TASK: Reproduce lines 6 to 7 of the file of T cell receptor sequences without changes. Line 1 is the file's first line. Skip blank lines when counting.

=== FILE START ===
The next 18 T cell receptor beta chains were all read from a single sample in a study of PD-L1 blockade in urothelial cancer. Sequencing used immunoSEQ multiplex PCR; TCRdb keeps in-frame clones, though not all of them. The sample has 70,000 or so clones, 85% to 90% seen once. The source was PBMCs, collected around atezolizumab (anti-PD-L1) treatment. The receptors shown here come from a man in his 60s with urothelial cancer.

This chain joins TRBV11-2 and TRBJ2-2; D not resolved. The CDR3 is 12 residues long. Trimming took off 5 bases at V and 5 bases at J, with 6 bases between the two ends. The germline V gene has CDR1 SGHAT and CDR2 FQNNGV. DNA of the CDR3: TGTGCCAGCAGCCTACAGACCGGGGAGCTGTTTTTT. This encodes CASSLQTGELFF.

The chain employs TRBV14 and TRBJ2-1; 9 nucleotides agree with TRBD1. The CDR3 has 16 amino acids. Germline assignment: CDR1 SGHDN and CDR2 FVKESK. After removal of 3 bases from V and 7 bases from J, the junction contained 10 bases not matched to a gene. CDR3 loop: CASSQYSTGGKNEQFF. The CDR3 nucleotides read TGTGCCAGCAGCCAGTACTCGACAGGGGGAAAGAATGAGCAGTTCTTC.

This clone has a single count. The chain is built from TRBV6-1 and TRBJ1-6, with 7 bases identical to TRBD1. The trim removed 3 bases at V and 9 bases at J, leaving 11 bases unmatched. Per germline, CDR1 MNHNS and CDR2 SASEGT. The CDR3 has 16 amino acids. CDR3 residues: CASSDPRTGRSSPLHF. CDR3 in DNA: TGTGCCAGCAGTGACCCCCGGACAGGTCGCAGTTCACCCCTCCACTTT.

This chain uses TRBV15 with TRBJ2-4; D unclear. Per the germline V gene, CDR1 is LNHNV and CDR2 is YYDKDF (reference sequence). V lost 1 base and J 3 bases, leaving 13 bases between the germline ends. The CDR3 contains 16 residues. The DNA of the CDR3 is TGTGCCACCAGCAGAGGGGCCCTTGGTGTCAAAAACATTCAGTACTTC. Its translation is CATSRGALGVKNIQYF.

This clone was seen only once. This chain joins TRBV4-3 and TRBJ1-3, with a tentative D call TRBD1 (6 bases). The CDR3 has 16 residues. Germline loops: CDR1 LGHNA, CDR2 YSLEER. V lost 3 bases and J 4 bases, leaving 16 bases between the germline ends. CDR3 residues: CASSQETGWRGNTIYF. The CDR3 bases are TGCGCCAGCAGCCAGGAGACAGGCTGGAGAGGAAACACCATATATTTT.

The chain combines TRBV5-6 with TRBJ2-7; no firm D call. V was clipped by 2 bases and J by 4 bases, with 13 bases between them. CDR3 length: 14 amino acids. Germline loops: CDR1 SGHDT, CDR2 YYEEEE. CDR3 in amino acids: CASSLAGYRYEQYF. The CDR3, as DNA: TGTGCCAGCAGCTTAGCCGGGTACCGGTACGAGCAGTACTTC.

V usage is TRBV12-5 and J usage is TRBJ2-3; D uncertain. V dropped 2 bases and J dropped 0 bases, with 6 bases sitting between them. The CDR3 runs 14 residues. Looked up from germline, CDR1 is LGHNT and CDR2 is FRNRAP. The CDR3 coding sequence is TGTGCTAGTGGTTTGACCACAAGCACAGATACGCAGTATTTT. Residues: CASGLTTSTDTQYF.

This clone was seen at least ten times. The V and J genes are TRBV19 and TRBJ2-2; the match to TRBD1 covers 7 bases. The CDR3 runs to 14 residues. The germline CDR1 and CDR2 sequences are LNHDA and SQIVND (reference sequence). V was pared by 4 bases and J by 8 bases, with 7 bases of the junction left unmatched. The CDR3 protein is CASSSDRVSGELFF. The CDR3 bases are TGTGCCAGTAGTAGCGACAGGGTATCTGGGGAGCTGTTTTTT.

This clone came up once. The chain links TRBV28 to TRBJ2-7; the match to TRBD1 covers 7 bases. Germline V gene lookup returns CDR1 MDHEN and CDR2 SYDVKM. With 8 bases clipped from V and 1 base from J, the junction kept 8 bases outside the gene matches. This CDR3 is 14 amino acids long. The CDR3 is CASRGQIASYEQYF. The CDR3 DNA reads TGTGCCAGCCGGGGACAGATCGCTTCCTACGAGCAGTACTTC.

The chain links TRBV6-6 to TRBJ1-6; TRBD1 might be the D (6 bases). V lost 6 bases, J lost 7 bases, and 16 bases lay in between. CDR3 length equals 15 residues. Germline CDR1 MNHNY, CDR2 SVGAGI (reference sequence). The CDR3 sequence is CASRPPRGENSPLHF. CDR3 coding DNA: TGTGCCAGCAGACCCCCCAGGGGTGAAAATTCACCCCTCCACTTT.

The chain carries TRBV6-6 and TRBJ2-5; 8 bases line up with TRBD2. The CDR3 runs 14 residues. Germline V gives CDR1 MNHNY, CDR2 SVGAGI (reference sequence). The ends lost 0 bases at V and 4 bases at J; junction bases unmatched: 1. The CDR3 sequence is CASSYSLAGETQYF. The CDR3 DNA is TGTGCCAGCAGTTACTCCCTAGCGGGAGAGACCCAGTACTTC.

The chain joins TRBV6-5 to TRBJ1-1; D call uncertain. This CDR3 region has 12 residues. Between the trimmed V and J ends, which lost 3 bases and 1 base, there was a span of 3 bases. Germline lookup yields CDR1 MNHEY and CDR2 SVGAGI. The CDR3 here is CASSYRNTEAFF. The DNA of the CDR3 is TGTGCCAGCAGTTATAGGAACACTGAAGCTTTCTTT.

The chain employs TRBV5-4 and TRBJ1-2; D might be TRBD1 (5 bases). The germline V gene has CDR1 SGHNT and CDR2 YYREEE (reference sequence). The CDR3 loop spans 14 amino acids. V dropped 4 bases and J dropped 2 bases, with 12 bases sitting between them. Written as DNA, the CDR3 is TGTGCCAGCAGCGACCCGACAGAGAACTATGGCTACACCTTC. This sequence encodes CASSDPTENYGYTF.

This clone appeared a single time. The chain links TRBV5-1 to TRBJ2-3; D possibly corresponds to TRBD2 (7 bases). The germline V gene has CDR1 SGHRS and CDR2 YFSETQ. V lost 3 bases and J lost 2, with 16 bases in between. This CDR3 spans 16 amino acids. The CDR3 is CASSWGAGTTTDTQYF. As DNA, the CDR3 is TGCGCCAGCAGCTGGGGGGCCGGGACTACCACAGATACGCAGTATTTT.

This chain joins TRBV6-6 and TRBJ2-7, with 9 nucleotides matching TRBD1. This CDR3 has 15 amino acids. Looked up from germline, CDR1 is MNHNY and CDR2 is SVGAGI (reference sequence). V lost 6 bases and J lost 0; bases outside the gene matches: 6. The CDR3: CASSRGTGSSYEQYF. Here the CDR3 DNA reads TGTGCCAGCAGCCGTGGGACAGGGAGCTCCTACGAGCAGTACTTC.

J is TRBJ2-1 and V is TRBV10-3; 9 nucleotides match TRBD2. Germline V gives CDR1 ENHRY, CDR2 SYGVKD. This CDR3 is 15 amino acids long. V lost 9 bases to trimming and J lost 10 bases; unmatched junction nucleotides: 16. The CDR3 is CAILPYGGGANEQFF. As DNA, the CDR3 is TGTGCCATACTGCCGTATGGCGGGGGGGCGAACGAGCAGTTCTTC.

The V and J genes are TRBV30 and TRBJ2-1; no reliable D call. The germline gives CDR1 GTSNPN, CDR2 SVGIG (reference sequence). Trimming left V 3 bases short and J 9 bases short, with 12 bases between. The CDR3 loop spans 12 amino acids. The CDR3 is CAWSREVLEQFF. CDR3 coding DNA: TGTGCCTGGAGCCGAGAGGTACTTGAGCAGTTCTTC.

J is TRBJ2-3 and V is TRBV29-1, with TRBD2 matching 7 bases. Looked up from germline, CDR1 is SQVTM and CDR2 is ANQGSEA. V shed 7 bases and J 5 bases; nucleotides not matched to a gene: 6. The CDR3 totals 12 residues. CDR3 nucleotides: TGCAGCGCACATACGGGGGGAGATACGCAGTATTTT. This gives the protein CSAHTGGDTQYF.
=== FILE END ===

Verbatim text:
This clone was seen only once. This chain joins TRBV4-3 and TRBJ1-3, with a tentative D call TRBD1 (6 bases). The CDR3 has 16 residues. Germline loops: CDR1 LGHNA, CDR2 YSLEER. V lost 3 bases and J 4 bases, leaving 16 bases between the germline ends. CDR3 residues: CASSQETGWRGNTIYF. The CDR3 bases are TGCGCCAGCAGCCAGGAGACAGGCTGGAGAGGAAACACCATATATTTT.

The chain combines TRBV5-6 with TRBJ2-7; no firm D call. V was clipped by 2 bases and J by 4 bases, with 13 bases between them. CDR3 length: 14 amino acids. Germline loops: CDR1 SGHDT, CDR2 YYEEEE. CDR3 in amino acids: CASSLAGYRYEQYF. The CDR3, as DNA: TGTGCCAGCAGCTTAGCCGGGTACCGGTACGAGCAGTACTTC.